The last time a prosecutor was gunned down in Kaufman County, Texas, in January, District Attorney Mike McLelland vowed to carry on.
“We’ll still make the walk, and we’ll still show up,” McLelland said of the courthouse parking lot where one of his assistant district attorneys, Mark Hasse, was shot to death by an unknown assailant Jan. 31. “And we’ll still send bad guys out of Kaufman County every chance we get. We’re not stopping. We’re not slowing down.”
Two months later, on Saturday evening, McLelland, 63, and his wife, Cynthia, 65, were found shot dead in their home near Forney, east of Dallas. And once again, Kaufman County Sheriff David Burns had no answers as the attack raised fears of a plot to kill law- enforcement officials in Texas.
The authorities said it was too early to say if the deaths of McLelland and his wife were connected to Hasse’s shooting.
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But the timing of the shootings — and the killings of two prosecutors in a county of 106,000 people in the span of eight weeks — appeared to many officials to be more than coincidence.
Burns wouldn’t say if there were signs of forced entry. And he wouldn’t say if there were any indications a white- supremacist group was involved, as McLelland had speculated in Hasse’s death.
Burns also said McLelland had not voiced any concerns about his safety, although the prosecutor told a slightly different story in an Associated Press interview two weeks ago: McLelland had started carrying a gun after his colleague’s death and had started answering the door more carefully.
“I’m ahead of everybody else because, basically, I’m a soldier,” said McLelland, a 23-year Army veteran.
The attack bore a slight similarity to the doorstep slaying of Colorado prisons director Tom Clements at his Colorado Springs home March 19.
Officials suspect Clements was killed by recently paroled inmate Evan Spencer Ebel, 28, who was reportedly a member of a Colorado-based white-supremacist prison gang known as the 211 Crew. Officials have not confirmed the 211 had anything to do with Clements’ slaying, however, and Ebel died after a highway shootout with police in Wise County, Texas, on March 21.
McLelland’s death brought federal and local police agencies to assist the Kaufman County Sheriff’s Department. Burns declined to say what security measures were being taken for other prosecutors and public officials, but said security at the courthouse would be visibly increased Monday.
In Hasse’s shooting, the authorities said one or two gunmen had gotten out of a gray or silver sedan, opened fire and fled.
Witnesses told investigators the suspect or suspects appeared to have had their faces covered and were wearing black clothing and tactical-style vests.
No arrests have been made, and investigators from nine agencies have been searching for leads.
One of several angles that investigators have been exploring is whether Hasse’s killing involved members of the Aryan Brotherhood, the white supremacists active in prisons. Prosecutors in McLelland’s office had assisted in investigations of the gang, including a recent case that had targeted the Brotherhood’s leadership.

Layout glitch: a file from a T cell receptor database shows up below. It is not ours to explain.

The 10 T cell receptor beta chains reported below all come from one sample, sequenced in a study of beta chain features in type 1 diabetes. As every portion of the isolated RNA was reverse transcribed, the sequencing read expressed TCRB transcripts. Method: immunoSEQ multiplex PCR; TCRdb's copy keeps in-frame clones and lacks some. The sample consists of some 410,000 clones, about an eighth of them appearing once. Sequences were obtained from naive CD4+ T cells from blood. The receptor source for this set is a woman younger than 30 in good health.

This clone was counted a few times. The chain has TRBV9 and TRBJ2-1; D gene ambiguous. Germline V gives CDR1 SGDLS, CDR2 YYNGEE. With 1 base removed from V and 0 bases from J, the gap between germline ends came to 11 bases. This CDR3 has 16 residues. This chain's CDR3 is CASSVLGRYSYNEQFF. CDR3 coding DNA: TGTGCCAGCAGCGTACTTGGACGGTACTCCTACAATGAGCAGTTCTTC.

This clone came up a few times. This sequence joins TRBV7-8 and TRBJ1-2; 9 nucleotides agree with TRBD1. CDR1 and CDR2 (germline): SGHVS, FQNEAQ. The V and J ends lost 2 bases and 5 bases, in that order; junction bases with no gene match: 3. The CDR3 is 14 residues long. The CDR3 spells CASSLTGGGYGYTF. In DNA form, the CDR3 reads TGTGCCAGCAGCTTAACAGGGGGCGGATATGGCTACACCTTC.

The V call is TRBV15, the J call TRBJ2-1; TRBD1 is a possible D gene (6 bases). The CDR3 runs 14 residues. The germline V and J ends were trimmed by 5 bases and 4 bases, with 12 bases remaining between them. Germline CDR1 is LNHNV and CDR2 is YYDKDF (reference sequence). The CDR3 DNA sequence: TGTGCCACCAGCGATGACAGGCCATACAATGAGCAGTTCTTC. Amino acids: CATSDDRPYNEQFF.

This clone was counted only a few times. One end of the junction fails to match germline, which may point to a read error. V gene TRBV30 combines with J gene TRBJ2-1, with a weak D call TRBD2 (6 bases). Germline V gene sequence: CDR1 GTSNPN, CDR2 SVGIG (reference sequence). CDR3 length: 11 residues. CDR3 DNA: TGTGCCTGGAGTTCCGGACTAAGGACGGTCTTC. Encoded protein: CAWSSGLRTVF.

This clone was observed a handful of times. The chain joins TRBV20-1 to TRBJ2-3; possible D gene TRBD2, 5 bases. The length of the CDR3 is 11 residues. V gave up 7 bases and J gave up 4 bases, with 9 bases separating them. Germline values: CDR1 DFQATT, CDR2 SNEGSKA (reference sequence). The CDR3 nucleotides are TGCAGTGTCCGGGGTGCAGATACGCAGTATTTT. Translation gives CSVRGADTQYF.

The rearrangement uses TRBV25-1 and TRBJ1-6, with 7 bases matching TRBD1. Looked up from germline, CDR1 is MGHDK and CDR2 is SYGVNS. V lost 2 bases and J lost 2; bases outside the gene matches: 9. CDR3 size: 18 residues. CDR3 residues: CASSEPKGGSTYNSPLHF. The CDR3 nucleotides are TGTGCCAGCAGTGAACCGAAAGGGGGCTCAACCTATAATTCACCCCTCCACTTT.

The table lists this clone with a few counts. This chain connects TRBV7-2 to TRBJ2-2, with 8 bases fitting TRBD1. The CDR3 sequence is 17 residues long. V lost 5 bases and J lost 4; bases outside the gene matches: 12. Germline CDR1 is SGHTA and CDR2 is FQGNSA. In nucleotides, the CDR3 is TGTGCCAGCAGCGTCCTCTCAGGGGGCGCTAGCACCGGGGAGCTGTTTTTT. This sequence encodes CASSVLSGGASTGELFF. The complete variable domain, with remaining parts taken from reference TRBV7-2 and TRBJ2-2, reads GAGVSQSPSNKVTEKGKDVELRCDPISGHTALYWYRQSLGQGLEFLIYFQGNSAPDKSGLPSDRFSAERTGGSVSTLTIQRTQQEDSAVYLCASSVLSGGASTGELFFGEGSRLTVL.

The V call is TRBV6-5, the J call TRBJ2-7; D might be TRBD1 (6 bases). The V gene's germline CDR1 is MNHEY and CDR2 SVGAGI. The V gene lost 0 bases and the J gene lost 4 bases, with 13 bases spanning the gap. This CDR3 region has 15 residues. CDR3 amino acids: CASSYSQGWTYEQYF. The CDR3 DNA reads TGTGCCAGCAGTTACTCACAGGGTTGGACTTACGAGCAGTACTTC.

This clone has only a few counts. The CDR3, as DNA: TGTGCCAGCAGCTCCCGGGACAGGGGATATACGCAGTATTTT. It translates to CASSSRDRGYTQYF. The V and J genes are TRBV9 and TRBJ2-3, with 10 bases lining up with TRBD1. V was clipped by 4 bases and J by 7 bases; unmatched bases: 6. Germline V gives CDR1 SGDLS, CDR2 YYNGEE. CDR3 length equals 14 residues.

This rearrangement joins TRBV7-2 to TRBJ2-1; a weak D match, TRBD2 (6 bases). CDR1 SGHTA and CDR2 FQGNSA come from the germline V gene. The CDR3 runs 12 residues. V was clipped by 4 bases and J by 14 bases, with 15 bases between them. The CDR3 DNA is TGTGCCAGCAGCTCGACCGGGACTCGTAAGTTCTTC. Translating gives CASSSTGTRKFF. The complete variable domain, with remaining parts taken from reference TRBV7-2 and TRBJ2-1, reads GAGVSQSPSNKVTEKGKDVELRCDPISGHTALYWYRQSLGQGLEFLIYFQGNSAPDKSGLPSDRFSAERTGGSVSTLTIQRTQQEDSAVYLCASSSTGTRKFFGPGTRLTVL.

In that case, federal authorities announced in November that a grand jury in Houston had indicted more than 30 senior Brotherhood leaders and other members of the gang on racketeering charges.
Federal officials said the defendants had agreed to commit killings, robberies, arsons and kidnappings and to traffic narcotics on behalf of the gang. The indictments stemmed from an investigation led by a multiagency task force that included prosecutors from Kaufman County and three other district attorney’s offices.
A month later, the Texas Department of Public Safety issued a statewide bulletin warning that the Aryan Brotherhood was planning to retaliate against officials who had helped secure the indictments.
Hasse was shot the same day that two Aryan Brotherhood members — Ben Christian Dillon, also known as “Tuff,” of Houston, and James Marshall Meldrum, who nickname is “Dirty,” of Dallas — pleaded guilty to racketeering charges in U.S. District Court in Houston.
A law-enforcement official said there was no evidence so far in the investigation of Hasse’s killing that pointed to the Aryan Brotherhood of Texas. The official, who spoke on the condition of anonymity because the investigation was still continuing, said investigators believed the shootings of Hasse and McLelland were related but appeared to have been carried out by different people, perhaps from the same group or with the same affiliation.
But Byrnes said he had no indication the shootings of McLelland and his wife were the work of the Brotherhood.
McLelland was a 23-year veteran of the Army who served in the first Iraq war, according to a biography on the website of the Kaufman County district attorney’s office.
He also worked as a diagnostic psychologist for Texas government agencies.
He served for 18 years as a criminal defense attorney and special prosecutor for the Department of Family and Protective Services.
He and his wife had five children, including one son who is a Dallas police officer.
Information from The New York Times is included.